Companies like Google and Microsoft have invested a LOT OF MONEY in building high-level ontological frameworks fusing various techniques like tactical cyber intelligence, code similarity engines, heuristics and telemetry, etc.
And now it’s possible to undertake basic STRATEGIC intelligence case management like profiling of threat actors to understand their limits, boundaries of knowledge and incentives.
Talking about money, I remember Costin Raiu mentioning how his proposal for building a 5000-node code similarity engine (like that of Google or Intezer) was summarily rejected by Kaspersky’s CFO.
How can this be considered standard? How can cyber norms exercises expect nation states to have such cost-prohibitive capabilities? Forget about the costs, how would governments get the required telemetry? And would this ever be fully declassified for normative frameworks?
Guerro-Saade’s blog post on GossipGirl, supra threat actors and Flame 2.0 is telling in terms of the amount of analytical horsepower that was required to derive such strategic conclusions. How can this be considered normal or expected?
And I am not even talking about the imbalance of power due to the politics of access. Can cyber norms be built on such an inequitable foundation?
From an operator’s standpoint, generally only a small portion of the toolchain manifests over the adversarial infrastructure. It, quintessentially, is like a rocket programme with many launch stages (e.g. Kill Chain, ATT&CK) and a massive mission control (90% of effort is spent on the targeting framework).
As Grugq says, “You need a lot of people to have a small numbers of hackers hacking.” I don’t even want to explain how many things can and DO go wrong.
Do you think Turla was having fun while exfiltrating gigabytes of stolen data via crappy satellite uplinks? You can’t rely on mere access.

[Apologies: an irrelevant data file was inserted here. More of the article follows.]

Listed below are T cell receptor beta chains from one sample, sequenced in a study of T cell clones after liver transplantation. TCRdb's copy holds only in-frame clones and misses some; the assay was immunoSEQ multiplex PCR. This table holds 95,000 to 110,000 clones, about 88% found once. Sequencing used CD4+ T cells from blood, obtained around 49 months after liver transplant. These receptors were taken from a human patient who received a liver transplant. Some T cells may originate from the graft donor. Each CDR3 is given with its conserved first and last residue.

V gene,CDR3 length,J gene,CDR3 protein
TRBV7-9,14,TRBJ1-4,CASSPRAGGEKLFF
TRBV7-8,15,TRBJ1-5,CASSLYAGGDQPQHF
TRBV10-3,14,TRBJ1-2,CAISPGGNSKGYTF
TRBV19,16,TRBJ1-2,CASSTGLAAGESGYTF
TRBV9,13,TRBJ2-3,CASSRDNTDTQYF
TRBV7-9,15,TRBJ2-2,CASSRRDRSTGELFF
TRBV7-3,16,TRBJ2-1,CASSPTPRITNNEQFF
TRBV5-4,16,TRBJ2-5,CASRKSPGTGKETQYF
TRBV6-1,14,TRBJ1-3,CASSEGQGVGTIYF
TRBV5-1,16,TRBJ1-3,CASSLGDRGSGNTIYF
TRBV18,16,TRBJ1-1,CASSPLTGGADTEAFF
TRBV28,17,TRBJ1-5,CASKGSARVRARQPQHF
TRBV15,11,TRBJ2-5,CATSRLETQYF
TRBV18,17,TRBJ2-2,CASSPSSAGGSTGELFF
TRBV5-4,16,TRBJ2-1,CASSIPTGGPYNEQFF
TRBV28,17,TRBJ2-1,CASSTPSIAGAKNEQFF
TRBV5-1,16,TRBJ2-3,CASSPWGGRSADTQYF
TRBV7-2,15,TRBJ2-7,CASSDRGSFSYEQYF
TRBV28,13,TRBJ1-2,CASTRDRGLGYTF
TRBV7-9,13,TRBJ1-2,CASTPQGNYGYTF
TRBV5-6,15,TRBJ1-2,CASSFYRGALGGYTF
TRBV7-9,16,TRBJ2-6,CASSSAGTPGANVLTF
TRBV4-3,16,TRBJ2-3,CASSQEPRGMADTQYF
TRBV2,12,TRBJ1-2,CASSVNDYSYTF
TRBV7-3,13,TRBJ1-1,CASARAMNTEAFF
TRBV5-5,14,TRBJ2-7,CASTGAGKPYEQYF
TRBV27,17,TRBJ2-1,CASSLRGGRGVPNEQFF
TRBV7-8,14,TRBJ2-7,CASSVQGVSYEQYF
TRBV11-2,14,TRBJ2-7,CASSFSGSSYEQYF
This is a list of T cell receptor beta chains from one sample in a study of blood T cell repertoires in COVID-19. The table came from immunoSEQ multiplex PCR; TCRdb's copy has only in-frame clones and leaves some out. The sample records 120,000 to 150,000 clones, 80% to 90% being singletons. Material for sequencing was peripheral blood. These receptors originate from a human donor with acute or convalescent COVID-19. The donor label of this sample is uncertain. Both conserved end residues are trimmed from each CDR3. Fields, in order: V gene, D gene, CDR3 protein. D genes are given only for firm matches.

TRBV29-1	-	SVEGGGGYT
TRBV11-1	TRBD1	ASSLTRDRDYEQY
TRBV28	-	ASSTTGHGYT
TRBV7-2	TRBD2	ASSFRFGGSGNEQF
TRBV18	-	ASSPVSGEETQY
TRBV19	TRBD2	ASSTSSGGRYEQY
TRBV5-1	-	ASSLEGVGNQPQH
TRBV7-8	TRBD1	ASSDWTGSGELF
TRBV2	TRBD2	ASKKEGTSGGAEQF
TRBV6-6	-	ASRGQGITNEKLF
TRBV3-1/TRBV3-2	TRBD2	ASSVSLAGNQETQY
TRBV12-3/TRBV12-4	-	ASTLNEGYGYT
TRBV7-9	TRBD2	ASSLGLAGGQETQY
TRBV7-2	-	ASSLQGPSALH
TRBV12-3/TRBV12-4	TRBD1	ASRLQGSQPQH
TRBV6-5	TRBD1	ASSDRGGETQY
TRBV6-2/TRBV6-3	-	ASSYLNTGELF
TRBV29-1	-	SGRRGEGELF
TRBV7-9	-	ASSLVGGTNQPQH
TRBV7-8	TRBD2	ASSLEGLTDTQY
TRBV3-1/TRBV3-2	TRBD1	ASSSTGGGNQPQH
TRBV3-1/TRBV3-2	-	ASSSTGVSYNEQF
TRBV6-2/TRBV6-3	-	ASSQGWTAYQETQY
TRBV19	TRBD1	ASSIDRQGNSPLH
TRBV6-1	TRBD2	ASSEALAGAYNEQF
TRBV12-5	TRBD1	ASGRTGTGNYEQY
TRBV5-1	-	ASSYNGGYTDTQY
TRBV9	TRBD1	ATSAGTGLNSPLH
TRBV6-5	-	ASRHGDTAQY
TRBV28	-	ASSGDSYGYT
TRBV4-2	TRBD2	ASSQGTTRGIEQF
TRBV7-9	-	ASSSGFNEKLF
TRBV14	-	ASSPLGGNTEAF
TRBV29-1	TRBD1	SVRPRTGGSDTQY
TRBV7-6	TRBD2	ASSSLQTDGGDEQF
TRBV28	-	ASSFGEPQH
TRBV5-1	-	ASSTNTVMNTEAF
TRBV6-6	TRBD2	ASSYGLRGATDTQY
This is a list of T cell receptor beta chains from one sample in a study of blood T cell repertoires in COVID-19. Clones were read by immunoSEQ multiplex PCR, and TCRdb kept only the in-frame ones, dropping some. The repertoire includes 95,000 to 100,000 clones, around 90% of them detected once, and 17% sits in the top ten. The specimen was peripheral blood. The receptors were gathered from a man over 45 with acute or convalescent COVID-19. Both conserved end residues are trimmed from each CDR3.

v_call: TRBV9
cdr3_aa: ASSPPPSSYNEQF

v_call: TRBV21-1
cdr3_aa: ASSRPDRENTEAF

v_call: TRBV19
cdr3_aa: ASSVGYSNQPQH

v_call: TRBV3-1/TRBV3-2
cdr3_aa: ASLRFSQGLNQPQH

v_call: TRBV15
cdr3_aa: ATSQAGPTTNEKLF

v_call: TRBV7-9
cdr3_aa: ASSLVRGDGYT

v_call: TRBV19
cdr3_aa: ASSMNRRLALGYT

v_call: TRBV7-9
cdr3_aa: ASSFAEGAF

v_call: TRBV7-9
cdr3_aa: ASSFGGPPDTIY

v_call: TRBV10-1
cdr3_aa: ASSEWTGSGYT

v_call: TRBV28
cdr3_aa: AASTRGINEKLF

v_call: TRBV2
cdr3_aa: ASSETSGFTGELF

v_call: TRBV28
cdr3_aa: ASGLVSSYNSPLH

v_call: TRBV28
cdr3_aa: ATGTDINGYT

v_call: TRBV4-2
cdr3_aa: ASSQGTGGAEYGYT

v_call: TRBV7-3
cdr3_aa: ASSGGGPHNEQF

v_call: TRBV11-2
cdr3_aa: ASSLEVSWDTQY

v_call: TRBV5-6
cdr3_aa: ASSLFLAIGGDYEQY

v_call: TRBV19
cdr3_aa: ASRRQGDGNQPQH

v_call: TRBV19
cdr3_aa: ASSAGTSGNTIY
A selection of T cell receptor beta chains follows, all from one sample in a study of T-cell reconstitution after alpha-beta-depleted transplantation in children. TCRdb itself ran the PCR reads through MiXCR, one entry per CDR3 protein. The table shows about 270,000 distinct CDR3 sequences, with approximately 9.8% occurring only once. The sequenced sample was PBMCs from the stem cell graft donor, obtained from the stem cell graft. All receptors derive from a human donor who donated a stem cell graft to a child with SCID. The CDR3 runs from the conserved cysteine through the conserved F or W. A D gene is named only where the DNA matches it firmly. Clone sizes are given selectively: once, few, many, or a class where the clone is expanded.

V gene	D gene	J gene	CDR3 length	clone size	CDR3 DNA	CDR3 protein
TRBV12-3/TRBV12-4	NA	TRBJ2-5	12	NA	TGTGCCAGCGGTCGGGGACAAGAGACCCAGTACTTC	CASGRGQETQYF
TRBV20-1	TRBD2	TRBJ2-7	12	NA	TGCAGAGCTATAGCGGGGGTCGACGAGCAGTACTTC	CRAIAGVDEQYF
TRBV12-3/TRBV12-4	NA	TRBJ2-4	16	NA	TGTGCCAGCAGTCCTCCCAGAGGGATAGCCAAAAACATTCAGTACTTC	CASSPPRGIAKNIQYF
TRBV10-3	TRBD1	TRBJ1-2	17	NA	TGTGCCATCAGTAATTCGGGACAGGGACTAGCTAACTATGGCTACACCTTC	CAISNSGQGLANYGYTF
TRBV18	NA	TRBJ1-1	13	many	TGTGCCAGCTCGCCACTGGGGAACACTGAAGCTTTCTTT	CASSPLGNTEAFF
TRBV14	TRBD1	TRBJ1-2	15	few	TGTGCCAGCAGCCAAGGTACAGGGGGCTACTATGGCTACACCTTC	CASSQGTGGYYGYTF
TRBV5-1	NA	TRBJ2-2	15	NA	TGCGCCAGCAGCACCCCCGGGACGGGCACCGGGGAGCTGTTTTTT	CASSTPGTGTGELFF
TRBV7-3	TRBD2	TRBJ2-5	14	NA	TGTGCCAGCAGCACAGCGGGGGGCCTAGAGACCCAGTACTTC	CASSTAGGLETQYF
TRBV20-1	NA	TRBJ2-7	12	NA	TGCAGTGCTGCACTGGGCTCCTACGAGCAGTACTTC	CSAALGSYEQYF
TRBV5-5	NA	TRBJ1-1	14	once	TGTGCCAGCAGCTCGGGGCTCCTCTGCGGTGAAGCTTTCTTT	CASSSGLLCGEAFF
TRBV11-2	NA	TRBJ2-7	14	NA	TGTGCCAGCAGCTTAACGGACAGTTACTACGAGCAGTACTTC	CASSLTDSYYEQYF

Unfortunately, the authors mostly focused on the lowermost tier of my argument – exploitation.
Sure, within a very narrow adversarial environment, it does look like a predictable exercise.
But operators spend majority of their time and resources in keeping the adversarial infrastructure primed for a militaristic cyber operation. That’s like a bunch of river-rafters trying to keep the raft STILL in a torrent of water.
Chris Inglis calls the preparatory aspects of exploitation as the cyber-ISR framework. He feels that battling this uncertainty and fluidity should be the main aim of a cyber intelligence agency – it’s THAT crucial and expensive.
On a lighter note, despite the hype around the Whatsapp zero-day, the NSO group giving multiple missed calls to its targets to activate the exploit is a case in point.
We haven’t even talked about Aaron Adams’s paper on the layers of exploit mitigations that the operator may encounter.
The legal argument is fine and stuff. My problem is that a part of this essay confuses operations, toolchains and exploitation. I am back to square one, as the emerging geo-strategic taxonomy relies on THIS VERY delineation.
Cyber operations, offensive toolchains and exploitation are three different things. Geo-strategy lives in the first, mechanised warfare in the second, and the political economy of proliferation in the third.